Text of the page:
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Journal pulls paper featuring AI-generated images of massive rat genitals

Published Feb 16th, 2024 3:38PM EST
Samples of Midjourney AI-generated images.
Image: Midjourney

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A new paper featured in the journal Frontiers has been retracted. The retraction came after multiple users reported issues with the images and figures featured in the study. Titled Cellular Functions Of Spermatogonial Stem Cells in Relation to JAK/STAT Signaling Pathway, the study was available for less than a week. Its appearance in the journal has raised concerns about AI-generated images in scientific studies, and, likely, it won’t be the last.

There has been a growing concern around the use of AI-generated art overall, but the fact that these concerns are now transitioning to the scientific world is quite distressing. Mind you, the authors of the paper did include that the images were generated with Midjourney. Sure, that’s great. The problem, though, is those images are riddled with issues.

Not only is one of those images of a rat with massive genitals, but words within the images are greatly misspelled or just gibberish overall. You can see some of the most offending images, like the massive rat genitals, on X (formerly Twitter). Other images show gibberish when you zoom in on them.

For the purpose of not forcing everyone to see the terrible images included here, I’ve forgone embedding the image of the rat genitals. If you really want to see that, check out the screenshot captured by X user @DrCJ_Houldcroft.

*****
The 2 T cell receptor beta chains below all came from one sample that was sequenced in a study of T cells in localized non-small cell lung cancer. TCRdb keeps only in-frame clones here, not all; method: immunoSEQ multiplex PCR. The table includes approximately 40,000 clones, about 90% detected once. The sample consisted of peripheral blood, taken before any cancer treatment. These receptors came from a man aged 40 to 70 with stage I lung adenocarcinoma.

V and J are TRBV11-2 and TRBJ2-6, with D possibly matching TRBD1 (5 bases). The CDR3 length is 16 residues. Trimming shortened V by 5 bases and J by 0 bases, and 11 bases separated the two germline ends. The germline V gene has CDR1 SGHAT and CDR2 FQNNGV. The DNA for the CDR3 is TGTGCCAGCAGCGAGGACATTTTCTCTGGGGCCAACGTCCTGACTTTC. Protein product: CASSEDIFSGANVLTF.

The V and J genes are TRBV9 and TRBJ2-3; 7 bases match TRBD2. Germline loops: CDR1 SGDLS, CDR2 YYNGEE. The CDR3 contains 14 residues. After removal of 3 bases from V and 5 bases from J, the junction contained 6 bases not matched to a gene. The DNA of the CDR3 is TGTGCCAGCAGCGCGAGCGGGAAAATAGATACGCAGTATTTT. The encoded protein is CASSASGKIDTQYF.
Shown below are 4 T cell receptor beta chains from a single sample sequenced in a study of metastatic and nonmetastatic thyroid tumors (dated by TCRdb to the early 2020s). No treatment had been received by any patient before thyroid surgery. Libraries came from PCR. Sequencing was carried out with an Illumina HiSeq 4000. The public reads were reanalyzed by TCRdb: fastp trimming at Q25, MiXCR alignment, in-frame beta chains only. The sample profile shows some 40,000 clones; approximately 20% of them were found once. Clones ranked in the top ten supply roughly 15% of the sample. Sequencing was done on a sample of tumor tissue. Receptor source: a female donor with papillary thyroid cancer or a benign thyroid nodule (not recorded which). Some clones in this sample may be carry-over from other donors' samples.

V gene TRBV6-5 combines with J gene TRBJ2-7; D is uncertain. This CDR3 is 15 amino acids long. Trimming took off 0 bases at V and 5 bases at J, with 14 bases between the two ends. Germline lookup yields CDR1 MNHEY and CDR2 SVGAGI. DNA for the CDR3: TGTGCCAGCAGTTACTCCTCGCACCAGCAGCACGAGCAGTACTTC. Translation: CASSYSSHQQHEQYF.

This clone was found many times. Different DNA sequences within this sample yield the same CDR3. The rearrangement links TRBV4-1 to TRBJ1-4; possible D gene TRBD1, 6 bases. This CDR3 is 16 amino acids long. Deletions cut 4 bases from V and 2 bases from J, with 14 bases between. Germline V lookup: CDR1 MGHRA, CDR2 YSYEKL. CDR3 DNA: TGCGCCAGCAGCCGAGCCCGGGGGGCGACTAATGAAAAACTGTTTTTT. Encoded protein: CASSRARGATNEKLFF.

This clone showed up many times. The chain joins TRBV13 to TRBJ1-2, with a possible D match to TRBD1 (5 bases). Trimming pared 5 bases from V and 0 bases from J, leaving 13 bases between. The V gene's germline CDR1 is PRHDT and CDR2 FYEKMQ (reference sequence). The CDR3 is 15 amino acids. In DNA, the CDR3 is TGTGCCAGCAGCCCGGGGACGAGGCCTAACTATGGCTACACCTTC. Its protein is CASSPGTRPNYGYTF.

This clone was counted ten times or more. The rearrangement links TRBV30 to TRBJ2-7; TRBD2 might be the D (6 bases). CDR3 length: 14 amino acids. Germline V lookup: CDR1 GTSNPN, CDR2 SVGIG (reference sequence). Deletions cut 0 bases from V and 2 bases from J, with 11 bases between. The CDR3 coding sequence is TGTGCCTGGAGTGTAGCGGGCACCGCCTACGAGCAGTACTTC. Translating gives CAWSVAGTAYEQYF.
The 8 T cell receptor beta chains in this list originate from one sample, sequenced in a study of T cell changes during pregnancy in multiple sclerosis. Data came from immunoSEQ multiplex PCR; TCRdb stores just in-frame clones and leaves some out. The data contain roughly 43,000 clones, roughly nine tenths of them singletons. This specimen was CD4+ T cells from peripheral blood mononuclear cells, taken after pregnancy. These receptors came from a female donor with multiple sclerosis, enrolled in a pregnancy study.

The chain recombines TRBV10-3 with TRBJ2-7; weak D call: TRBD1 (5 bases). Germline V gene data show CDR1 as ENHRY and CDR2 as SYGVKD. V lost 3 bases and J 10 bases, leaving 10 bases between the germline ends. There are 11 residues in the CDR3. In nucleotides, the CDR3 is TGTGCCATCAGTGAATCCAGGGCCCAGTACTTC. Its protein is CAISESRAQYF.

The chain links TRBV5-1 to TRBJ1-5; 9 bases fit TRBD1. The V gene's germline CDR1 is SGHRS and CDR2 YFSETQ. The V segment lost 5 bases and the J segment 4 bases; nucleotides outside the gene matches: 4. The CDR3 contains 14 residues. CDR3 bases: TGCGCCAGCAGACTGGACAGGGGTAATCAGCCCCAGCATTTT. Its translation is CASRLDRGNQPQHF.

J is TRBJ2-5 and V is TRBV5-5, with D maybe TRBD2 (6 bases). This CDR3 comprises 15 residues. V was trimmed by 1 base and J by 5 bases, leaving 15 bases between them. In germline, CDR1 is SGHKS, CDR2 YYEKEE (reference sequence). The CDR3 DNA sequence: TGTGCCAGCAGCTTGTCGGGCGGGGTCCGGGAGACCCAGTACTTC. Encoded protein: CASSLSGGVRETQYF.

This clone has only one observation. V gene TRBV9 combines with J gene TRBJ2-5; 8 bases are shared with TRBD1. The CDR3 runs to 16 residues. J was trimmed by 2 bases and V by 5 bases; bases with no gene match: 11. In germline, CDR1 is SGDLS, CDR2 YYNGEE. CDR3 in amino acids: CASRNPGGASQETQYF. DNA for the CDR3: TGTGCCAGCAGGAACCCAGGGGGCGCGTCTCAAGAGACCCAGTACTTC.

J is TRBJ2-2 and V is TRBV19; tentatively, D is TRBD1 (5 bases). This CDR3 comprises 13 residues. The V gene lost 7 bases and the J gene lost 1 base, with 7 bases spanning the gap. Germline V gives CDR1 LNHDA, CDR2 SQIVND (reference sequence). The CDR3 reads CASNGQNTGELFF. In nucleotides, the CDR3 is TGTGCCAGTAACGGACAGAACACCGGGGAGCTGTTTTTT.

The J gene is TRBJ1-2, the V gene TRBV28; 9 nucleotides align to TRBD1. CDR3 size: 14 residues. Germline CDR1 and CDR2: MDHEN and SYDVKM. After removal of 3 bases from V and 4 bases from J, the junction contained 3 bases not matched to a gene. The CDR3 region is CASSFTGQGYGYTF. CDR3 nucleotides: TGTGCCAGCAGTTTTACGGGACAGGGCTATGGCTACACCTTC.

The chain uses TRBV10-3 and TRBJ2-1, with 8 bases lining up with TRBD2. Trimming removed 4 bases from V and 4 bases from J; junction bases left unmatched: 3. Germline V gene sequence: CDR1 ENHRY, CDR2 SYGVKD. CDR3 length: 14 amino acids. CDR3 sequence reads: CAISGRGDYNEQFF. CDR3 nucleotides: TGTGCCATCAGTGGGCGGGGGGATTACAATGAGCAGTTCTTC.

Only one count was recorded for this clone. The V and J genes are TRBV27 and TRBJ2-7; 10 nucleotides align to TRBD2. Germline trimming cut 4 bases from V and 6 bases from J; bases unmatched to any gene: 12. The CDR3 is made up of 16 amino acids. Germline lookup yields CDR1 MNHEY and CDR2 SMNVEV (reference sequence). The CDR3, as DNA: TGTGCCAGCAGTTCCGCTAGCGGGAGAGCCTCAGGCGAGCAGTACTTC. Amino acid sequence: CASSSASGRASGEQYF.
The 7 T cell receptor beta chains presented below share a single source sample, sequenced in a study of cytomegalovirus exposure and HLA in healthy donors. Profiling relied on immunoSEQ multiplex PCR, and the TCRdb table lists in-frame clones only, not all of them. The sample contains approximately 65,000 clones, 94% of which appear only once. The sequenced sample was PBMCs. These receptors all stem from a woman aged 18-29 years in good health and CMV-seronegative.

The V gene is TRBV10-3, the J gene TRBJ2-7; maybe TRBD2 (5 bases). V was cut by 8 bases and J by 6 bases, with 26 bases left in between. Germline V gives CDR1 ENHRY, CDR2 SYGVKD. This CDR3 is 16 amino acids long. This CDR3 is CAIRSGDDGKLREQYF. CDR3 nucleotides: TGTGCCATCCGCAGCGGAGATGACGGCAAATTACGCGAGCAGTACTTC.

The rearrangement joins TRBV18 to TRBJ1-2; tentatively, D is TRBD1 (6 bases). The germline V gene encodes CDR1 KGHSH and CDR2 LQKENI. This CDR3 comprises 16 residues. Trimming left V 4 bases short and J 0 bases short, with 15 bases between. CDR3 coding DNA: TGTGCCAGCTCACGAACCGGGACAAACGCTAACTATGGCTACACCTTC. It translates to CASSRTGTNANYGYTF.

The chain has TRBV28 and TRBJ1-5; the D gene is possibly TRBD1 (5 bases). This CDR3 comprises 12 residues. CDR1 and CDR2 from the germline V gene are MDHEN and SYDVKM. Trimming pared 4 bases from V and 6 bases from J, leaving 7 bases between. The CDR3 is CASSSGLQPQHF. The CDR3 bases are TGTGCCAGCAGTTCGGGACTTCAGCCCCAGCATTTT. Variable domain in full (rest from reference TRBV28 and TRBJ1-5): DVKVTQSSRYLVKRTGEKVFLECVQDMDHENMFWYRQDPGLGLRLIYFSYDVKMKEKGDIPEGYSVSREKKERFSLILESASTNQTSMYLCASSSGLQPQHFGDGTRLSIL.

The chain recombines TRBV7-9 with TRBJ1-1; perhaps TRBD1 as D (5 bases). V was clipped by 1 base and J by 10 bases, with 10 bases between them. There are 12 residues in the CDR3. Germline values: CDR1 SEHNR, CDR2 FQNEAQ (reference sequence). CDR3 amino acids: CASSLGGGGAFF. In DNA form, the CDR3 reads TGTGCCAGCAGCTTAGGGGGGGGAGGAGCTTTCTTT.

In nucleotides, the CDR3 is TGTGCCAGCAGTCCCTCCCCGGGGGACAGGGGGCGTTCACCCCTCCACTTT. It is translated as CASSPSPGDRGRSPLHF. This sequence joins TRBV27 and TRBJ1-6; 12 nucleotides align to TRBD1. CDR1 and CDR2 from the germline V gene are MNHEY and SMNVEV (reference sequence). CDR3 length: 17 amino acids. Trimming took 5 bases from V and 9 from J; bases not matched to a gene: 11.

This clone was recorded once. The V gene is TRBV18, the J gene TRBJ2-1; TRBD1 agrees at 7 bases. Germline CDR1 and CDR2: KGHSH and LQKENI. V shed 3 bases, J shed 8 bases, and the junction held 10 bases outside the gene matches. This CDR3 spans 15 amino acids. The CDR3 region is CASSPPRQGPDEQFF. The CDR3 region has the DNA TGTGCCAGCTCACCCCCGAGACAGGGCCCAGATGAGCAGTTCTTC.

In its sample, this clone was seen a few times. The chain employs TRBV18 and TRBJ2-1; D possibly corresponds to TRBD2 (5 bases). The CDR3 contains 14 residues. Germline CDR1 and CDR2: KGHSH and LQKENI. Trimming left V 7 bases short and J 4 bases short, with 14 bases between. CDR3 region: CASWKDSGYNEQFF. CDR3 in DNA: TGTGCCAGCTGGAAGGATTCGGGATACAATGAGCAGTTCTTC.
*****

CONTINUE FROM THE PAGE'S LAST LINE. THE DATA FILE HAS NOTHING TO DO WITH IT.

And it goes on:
Following the discovery of these AI-generated images, Frontiers added a note to the paper and retracted it. The journal also released an official apology, stating that the crowd-sourcing dynamic of open science had helped catch the error. Frontiers says that one of the reviewers on the study raised valid concerns and requested revisions from the authors, but the authors never responded to those requests.

It’s unclear why the article continued to the publishing block if the authors didn’t respond. All we know at the moment is that the appearance of AI-generated images in scientific studies is a huge cause for concern.

Because of how easy it is for people to claim AI-generated art as their own, we need stricter ways to test images than the current methods that many companies offer. ChatGPT is adding a special watermark to the image metadata, as well as physical watermarks, but not every AI-image generator does this.

Josh Hawkins has been writing for over a decade, covering science, gaming, and tech culture. He also is a top-rated product reviewer with experience in extensively researched product comparisons, headphones, and gaming devices.

Whenever he isn’t busy writing about tech or gadgets, he can usually be found enjoying a new world in a video game, or tinkering with something on his computer.